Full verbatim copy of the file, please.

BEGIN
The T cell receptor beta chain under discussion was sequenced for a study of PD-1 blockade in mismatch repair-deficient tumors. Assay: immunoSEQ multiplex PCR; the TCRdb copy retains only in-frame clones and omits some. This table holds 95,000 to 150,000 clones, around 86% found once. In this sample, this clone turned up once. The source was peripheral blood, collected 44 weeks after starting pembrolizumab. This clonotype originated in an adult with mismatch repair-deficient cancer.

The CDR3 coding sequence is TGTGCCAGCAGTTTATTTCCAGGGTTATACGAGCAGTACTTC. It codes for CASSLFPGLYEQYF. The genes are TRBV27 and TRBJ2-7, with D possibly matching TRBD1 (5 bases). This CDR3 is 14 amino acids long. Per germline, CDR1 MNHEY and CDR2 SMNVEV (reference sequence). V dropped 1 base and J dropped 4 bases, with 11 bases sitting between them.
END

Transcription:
The T cell receptor beta chain under discussion was sequenced for a study of PD-1 blockade in mismatch repair-deficient tumors. Assay: immunoSEQ multiplex PCR; the TCRdb copy retains only in-frame clones and omits some. This table holds 95,000 to 150,000 clones, around 86% found once. In this sample, this clone turned up once. The source was peripheral blood, collected 44 weeks after starting pembrolizumab. This clonotype originated in an adult with mismatch repair-deficient cancer.

The CDR3 coding sequence is TGTGCCAGCAGTTTATTTCCAGGGTTATACGAGCAGTACTTC. It codes for CASSLFPGLYEQYF. The genes are TRBV27 and TRBJ2-7, with D possibly matching TRBD1 (5 bases). This CDR3 is 14 amino acids long. Per germline, CDR1 MNHEY and CDR2 SMNVEV (reference sequence). V dropped 1 base and J dropped 4 bases, with 11 bases sitting between them.